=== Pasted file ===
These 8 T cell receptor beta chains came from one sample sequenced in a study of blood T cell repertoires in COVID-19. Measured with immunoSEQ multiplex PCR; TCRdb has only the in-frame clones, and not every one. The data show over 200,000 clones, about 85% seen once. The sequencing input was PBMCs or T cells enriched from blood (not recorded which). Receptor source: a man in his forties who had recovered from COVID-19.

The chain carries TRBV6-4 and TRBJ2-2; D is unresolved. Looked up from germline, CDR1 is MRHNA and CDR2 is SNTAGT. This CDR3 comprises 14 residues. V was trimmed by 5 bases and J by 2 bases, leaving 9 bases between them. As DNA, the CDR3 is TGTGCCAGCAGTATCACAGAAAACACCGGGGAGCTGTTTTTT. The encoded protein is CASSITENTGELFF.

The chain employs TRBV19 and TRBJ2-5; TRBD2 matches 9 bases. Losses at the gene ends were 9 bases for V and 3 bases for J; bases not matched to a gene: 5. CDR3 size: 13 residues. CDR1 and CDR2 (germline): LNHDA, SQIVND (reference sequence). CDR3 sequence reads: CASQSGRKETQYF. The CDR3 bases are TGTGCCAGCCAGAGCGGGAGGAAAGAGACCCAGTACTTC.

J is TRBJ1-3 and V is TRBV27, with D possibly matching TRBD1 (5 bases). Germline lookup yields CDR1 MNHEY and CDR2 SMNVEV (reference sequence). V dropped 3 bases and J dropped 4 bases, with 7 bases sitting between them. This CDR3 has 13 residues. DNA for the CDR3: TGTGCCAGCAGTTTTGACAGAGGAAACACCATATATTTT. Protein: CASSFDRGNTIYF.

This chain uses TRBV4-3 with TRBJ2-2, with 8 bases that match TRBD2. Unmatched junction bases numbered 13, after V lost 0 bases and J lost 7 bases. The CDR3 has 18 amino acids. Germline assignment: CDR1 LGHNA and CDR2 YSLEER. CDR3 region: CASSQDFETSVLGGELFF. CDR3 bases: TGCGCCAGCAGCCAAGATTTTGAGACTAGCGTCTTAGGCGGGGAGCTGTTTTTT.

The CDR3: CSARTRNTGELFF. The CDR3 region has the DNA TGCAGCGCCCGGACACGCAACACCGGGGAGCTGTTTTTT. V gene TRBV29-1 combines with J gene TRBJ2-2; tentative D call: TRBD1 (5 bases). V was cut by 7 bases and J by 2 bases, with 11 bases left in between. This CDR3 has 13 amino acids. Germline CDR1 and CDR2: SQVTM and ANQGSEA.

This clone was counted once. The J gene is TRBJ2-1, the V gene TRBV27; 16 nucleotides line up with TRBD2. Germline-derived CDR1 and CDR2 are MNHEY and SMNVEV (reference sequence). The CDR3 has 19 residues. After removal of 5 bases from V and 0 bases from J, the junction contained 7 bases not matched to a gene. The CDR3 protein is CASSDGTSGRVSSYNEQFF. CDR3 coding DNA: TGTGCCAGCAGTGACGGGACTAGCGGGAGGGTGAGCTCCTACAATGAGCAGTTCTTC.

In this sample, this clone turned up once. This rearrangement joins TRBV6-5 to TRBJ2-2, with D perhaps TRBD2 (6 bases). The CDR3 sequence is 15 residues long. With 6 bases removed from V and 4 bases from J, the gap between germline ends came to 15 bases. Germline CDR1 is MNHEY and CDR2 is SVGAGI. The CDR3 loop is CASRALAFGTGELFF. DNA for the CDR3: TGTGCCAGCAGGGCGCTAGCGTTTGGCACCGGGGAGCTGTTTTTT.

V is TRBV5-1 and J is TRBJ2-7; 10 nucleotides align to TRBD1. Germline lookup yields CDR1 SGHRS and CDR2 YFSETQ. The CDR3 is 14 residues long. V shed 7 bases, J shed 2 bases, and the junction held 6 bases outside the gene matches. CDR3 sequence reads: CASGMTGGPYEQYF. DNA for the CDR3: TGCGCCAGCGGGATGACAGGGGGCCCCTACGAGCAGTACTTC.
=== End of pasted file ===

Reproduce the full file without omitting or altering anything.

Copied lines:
These 8 T cell receptor beta chains came from one sample sequenced in a study of blood T cell repertoires in COVID-19. Measured with immunoSEQ multiplex PCR; TCRdb has only the in-frame clones, and not every one. The data show over 200,000 clones, about 85% seen once. The sequencing input was PBMCs or T cells enriched from blood (not recorded which). Receptor source: a man in his forties who had recovered from COVID-19.

The chain carries TRBV6-4 and TRBJ2-2; D is unresolved. Looked up from germline, CDR1 is MRHNA and CDR2 is SNTAGT. This CDR3 comprises 14 residues. V was trimmed by 5 bases and J by 2 bases, leaving 9 bases between them. As DNA, the CDR3 is TGTGCCAGCAGTATCACAGAAAACACCGGGGAGCTGTTTTTT. The encoded protein is CASSITENTGELFF.

The chain employs TRBV19 and TRBJ2-5; TRBD2 matches 9 bases. Losses at the gene ends were 9 bases for V and 3 bases for J; bases not matched to a gene: 5. CDR3 size: 13 residues. CDR1 and CDR2 (germline): LNHDA, SQIVND (reference sequence). CDR3 sequence reads: CASQSGRKETQYF. The CDR3 bases are TGTGCCAGCCAGAGCGGGAGGAAAGAGACCCAGTACTTC.

J is TRBJ1-3 and V is TRBV27, with D possibly matching TRBD1 (5 bases). Germline lookup yields CDR1 MNHEY and CDR2 SMNVEV (reference sequence). V dropped 3 bases and J dropped 4 bases, with 7 bases sitting between them. This CDR3 has 13 residues. DNA for the CDR3: TGTGCCAGCAGTTTTGACAGAGGAAACACCATATATTTT. Protein: CASSFDRGNTIYF.

This chain uses TRBV4-3 with TRBJ2-2, with 8 bases that match TRBD2. Unmatched junction bases numbered 13, after V lost 0 bases and J lost 7 bases. The CDR3 has 18 amino acids. Germline assignment: CDR1 LGHNA and CDR2 YSLEER. CDR3 region: CASSQDFETSVLGGELFF. CDR3 bases: TGCGCCAGCAGCCAAGATTTTGAGACTAGCGTCTTAGGCGGGGAGCTGTTTTTT.

The CDR3: CSARTRNTGELFF. The CDR3 region has the DNA TGCAGCGCCCGGACACGCAACACCGGGGAGCTGTTTTTT. V gene TRBV29-1 combines with J gene TRBJ2-2; tentative D call: TRBD1 (5 bases). V was cut by 7 bases and J by 2 bases, with 11 bases left in between. This CDR3 has 13 amino acids. Germline CDR1 and CDR2: SQVTM and ANQGSEA.

This clone was counted once. The J gene is TRBJ2-1, the V gene TRBV27; 16 nucleotides line up with TRBD2. Germline-derived CDR1 and CDR2 are MNHEY and SMNVEV (reference sequence). The CDR3 has 19 residues. After removal of 5 bases from V and 0 bases from J, the junction contained 7 bases not matched to a gene. The CDR3 protein is CASSDGTSGRVSSYNEQFF. CDR3 coding DNA: TGTGCCAGCAGTGACGGGACTAGCGGGAGGGTGAGCTCCTACAATGAGCAGTTCTTC.

In this sample, this clone turned up once. This rearrangement joins TRBV6-5 to TRBJ2-2, with D perhaps TRBD2 (6 bases). The CDR3 sequence is 15 residues long. With 6 bases removed from V and 4 bases from J, the gap between germline ends came to 15 bases. Germline CDR1 is MNHEY and CDR2 is SVGAGI. The CDR3 loop is CASRALAFGTGELFF. DNA for the CDR3: TGTGCCAGCAGGGCGCTAGCGTTTGGCACCGGGGAGCTGTTTTTT.

V is TRBV5-1 and J is TRBJ2-7; 10 nucleotides align to TRBD1. Germline lookup yields CDR1 SGHRS and CDR2 YFSETQ. The CDR3 is 14 residues long. V shed 7 bases, J shed 2 bases, and the junction held 6 bases outside the gene matches. CDR3 sequence reads: CASGMTGGPYEQYF. DNA for the CDR3: TGCGCCAGCGGGATGACAGGGGGCCCCTACGAGCAGTACTTC.